Michael Crow: We are having an impact. Let's look at greater Phoenix, we still have continued heat index. We have faculty working on not just studying nighttime heat increases but taking accountability about how to move things lower. Teacher preparation. We believe that the K-12, I believe that the K-12 educational enterprise has not suffered only because of financial issues not suffered only because of governance issues or cultural and social complexity. But also because we have not yet done an adequate job in preparing our teachers for the environment they're going in. We're restructuring how we produce teachers and how we move them through the program and into the K-12 environment and we have to take responsibility. So the accountability here is, are we for instance on the challenge of enhancing K-12 education, if the numbers don't improve, we failed. If there aren't more students graduating from high school, we've failed. If there aren't more students doing better in terms of numbers and skills, we fail. That's how you measure the accountability.
Ted Simons: Tangible results at the end of the day. Board of regents approved the initiative?
Michael Crow: They've given us a focused set of objectives for the next 10 years. We're being asked to increase our production of baccalaureate degrees by 50% and increase our funded research activity by 120% in the next 10 years, those are two massive objectives for us. These challenges will become a part of our process to attain those objectives.
Ted Simons: Let's talk about money issues and those objectives and the overall running of the university. How much is the budget situation affecting day-to-day operations at ASU?
Michael Crow: Right now we have stabilized after dramatic cuts from the state. Those cuts came quickly because of the state's financial crisis and we had to implement them quickly. All in, about $130 million in reductions. If you add the dollars we've lost from the proposition 301 revenue. Called TRIF, that supports our research activities. Closer to $150 million. We've made permanent cuts. More than $50 million. We're using federal stimulus dollars to help us and we have a tuition surcharge and roughly one-third, one-third, one-third.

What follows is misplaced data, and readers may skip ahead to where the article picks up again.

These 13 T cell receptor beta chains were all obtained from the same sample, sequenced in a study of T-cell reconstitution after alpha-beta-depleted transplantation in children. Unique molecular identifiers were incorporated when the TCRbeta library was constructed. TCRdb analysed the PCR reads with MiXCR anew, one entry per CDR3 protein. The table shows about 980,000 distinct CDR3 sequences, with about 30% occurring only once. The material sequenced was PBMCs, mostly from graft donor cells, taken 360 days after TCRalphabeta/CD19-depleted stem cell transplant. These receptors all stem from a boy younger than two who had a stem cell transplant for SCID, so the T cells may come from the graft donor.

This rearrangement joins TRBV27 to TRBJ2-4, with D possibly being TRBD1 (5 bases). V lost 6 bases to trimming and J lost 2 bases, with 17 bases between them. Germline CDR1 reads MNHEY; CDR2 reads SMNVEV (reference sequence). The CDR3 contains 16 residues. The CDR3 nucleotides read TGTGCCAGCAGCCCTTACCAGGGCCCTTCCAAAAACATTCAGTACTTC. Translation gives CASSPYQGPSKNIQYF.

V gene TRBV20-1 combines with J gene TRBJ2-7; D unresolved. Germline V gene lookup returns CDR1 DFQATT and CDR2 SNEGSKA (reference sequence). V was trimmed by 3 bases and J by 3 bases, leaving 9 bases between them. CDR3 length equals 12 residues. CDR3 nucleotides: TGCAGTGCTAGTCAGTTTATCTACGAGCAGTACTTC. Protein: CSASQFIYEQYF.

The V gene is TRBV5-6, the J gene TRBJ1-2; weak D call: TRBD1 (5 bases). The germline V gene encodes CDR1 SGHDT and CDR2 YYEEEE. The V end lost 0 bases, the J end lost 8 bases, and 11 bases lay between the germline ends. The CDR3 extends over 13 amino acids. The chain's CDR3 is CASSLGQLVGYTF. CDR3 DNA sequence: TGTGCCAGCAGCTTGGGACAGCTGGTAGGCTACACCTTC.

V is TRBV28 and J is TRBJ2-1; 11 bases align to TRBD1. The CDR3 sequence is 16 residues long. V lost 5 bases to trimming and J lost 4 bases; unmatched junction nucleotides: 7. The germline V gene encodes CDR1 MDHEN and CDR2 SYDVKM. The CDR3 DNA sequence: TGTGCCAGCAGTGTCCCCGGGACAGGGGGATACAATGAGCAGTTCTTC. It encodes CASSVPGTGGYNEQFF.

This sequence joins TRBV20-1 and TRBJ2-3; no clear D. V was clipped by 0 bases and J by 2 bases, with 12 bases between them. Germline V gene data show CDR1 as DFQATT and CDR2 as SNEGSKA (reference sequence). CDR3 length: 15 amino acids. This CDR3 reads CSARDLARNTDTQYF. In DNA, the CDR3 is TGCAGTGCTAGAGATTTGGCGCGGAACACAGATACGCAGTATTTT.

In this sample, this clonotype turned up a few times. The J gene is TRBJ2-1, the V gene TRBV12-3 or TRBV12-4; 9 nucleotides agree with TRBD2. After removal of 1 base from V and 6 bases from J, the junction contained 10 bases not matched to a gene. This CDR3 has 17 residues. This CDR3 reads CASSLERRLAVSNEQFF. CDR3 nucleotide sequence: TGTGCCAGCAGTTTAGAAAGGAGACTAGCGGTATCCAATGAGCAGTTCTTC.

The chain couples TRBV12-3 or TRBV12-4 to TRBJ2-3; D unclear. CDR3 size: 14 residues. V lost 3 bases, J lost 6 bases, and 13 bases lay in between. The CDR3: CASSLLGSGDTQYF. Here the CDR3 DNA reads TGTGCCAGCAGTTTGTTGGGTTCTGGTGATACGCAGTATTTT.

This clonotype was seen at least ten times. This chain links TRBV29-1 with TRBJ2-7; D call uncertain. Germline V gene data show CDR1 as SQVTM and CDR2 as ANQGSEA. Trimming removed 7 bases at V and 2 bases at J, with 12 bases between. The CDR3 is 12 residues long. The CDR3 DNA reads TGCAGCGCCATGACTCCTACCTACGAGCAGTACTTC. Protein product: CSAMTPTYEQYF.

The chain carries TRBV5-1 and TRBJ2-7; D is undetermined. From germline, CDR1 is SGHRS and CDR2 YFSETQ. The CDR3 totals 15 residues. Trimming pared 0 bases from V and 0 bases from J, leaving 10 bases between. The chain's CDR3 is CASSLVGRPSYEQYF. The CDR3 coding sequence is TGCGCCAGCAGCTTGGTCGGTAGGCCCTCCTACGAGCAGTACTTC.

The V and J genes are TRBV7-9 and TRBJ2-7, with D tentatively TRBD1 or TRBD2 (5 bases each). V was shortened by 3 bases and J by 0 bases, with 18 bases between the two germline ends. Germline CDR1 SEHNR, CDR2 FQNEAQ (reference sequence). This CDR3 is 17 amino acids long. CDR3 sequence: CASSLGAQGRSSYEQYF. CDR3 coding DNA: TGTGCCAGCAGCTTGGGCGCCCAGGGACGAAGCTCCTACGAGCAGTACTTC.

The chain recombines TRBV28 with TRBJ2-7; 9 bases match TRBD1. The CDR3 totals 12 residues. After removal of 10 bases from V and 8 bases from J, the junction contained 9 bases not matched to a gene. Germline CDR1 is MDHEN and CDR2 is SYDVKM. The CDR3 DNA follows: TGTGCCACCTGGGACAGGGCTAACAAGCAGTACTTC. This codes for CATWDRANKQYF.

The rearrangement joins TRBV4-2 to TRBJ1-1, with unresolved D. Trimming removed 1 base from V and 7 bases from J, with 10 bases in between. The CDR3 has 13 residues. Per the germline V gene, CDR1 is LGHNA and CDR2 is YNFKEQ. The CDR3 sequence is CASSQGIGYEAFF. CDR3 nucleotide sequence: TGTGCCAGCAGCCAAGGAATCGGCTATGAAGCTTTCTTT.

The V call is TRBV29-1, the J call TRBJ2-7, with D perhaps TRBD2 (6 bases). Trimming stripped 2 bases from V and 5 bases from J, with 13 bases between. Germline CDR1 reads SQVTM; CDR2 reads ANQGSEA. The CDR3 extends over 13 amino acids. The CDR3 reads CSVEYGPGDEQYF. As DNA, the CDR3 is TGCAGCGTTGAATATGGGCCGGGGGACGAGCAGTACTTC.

Ted Simons: Where does the university go from here so far as future budget requests and what you're likely to get from the state?
Michael Crow: The board of regents made the decision at the most recent meeting to ask the universities to submit -- and this is unusual and I think representative of the financial and political situation the state is in to put our full need on the table. So there's no need what it is we need to be successful. The state will have a difficult decision whether or not it can fund that full need. In all likelihood, that's not very probable. But nonetheless, that's the need. If that's the need, so basically people see where we are. And then from this point forward, we have to negotiate where we are. With the leaders of the state relative to their investment in the universities.
Ted Simons: You're saying that's unusual, in the past has the board discounted as far as the request is concerned?
Michael Crow: In the past, the request was more a request which did not reflect the full need. It reflected what the calculation was that the universities and the board might be able to get from the state and then you'd go into a negotiation mode. This is a request for the full need. Now, the board's logic for that is -- let's put it all on the table. Now, a situation we're facing now is that the universities reduction on a per student basis at ASU is not the three or four reduction in budget that might be reflected in the present economic downturn. Our funding level has been reduced over 25 fiscal years. We're back to 1982 levels of funding in dollars. And so it's a huge issue for us in terms of moving the institution forward.
Ted Simons: And yet, Richard Boyce was quoted as saying such a request, $459 million was what the board came up for true cost was inappropriate at this time considering the state's budget situation how do you respond?